In this file photo from 2015, Basra residents chant for the creation of an autonomous region. Photo: AP
ERBIL, Kurdistan Region — Protestors in the southern oil-rich province Basra in Iraq in al-Tamimyah area took to the streets to protest lack of services and corruption on Sunday.
A video obtained by Rudaw from the area shows dozens of protestors holding Iraqi flags, standing for a speech by an apparent Shiite religious leader wearing a white turban. The protestors later march together, chanting slogans.
"This gathering of ours is for nothing but to demand reform, and to demand services and not to be neglected. Today, from this podium, a Basra podium, in the name of the heroic al-Tamimyah area, we demand that the local administration come to this area to look at its streets, and services with their own eyes, [if they could] find any. There are no services in this destroyed area,” said the speaker on behalf of the protestors.
Basra is an oil-rich province whose oil forms the majority of Iraq’s oil exports with a port on the Persian Gulf. Despite its resources, the province suffers from negligence. Garbage removal services are not regular. It has previously made attempts for further autonomy from the federal government.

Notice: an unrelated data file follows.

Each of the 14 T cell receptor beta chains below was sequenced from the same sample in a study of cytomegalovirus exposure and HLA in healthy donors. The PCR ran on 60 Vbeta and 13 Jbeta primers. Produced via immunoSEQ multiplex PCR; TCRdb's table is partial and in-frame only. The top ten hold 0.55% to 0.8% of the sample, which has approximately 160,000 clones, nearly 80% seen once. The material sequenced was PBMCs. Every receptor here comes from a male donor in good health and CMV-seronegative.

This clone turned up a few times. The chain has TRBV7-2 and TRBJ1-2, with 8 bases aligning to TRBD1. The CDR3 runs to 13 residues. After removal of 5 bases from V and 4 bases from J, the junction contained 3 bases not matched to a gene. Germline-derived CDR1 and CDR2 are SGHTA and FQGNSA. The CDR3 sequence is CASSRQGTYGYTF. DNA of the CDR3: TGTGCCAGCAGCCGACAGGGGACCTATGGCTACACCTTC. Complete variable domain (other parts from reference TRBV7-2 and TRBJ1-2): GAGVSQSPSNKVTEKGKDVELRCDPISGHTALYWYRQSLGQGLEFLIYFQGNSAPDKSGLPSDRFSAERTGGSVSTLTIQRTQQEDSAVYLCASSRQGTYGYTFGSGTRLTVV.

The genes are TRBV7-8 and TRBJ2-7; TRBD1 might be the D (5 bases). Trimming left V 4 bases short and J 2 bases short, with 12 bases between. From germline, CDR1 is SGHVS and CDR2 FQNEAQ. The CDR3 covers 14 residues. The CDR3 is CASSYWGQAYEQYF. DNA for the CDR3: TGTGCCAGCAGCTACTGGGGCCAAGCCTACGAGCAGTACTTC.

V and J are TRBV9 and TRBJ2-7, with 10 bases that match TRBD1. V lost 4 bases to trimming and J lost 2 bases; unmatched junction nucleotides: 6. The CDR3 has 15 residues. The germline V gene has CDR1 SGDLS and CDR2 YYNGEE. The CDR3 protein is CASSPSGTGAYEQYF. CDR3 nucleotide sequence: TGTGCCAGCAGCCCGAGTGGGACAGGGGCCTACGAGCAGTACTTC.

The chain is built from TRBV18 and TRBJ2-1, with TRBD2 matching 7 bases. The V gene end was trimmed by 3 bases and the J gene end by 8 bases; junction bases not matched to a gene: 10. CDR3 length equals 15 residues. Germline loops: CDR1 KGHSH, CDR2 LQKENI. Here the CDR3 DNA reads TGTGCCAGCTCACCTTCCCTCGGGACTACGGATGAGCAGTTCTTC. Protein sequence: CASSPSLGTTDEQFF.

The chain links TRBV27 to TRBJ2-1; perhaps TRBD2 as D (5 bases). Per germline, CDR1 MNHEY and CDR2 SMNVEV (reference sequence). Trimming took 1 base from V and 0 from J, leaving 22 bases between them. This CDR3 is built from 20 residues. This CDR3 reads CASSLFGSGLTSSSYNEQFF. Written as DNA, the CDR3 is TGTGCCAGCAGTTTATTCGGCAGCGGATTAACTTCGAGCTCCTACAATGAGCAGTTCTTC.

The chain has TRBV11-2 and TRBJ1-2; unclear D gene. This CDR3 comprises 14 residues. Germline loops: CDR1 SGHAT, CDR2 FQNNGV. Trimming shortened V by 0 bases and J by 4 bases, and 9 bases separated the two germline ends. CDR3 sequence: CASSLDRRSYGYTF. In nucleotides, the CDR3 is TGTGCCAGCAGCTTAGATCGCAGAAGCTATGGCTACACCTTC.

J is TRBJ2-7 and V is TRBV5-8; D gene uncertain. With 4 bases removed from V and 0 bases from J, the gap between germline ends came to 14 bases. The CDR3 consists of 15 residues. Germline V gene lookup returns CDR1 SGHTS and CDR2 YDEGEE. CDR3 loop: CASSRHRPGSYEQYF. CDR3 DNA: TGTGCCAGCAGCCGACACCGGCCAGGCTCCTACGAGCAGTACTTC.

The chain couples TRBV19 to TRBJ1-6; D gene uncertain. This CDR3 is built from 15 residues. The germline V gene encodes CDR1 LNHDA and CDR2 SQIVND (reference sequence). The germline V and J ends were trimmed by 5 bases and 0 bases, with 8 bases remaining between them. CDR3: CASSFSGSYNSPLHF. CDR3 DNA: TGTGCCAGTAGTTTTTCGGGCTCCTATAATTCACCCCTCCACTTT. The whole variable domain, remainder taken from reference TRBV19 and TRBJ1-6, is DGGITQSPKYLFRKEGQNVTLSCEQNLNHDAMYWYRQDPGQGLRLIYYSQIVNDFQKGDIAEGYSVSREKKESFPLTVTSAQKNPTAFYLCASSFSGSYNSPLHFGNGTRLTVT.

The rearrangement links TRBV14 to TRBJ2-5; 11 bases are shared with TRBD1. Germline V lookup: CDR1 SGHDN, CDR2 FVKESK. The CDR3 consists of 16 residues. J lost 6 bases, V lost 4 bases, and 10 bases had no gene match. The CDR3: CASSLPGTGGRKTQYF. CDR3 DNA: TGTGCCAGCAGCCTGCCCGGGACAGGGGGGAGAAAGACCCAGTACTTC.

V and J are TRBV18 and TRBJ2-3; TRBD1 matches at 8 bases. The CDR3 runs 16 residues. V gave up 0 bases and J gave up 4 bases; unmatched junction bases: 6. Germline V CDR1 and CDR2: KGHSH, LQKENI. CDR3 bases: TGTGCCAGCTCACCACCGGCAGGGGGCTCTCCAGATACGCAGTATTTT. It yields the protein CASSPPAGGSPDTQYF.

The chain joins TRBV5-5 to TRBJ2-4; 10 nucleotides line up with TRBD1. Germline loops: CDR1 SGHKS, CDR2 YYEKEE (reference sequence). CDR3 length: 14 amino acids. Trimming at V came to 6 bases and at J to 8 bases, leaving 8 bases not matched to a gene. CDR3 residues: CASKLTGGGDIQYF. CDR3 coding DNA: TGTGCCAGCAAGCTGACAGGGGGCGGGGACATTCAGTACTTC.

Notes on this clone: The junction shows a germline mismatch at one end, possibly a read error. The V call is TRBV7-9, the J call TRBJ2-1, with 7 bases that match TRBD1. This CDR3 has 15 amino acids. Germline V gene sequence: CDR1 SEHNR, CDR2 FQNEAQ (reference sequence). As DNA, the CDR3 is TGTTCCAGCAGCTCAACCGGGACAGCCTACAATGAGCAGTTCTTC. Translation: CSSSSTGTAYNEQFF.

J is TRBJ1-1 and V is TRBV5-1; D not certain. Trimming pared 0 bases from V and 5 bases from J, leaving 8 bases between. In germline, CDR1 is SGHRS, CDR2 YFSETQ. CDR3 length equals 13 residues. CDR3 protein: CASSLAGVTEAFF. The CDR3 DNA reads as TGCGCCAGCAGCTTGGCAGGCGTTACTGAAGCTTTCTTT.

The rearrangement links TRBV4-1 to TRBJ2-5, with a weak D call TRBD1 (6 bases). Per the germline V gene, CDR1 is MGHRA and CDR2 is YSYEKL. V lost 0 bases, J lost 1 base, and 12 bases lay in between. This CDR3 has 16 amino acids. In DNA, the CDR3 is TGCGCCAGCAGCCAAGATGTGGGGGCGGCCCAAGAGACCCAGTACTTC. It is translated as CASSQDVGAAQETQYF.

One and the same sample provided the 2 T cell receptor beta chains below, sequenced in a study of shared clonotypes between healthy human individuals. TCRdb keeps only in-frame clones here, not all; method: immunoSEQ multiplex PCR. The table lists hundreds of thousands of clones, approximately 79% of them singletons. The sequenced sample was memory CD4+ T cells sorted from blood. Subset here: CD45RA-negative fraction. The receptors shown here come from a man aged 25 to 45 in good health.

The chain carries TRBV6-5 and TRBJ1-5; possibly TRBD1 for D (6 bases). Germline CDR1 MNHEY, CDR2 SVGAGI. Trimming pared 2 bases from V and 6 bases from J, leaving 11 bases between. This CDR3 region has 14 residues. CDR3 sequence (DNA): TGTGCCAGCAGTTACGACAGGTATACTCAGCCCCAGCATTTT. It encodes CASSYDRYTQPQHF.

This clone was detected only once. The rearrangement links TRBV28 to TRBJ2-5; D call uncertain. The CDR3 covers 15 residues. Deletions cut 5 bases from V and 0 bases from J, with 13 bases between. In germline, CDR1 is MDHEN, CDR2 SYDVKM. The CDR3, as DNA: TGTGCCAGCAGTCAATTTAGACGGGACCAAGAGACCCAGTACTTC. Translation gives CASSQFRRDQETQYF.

Demonstrations also took place in the capital city of Baghdad to protest lack of services, especially electricity.
The speaker called on the local administration and municipality to pave the streets, saying the locals have given blood and made sacrifices for "their ominous chairs".
"We will continue our protesting until all demands are met,” he added.
The speaker asked locals to consider boycotting elections.
"If you agreed with not going to the ballot boxes until these demands are met, then call on the local administration with your voices and say in one voice 'Yes, yes to service!'"
The speaker and the protestors chanted "No no to corruption!" He called those who haven’t visited the area corrupt, no matter who they are.
"What is this ruling of yours? This is a dictatorial government! This is called dictatorial rule."
The speaker compared the situation between the people and the officials, saying they had full electricity and had confined themselves to their own areas far from the people.
Iraqi parliamentary elections are set to be held on May 12, and officials and candidates are preparing themselves for April 14, when election campaigns are officially allowed to make promises concerning services for the people.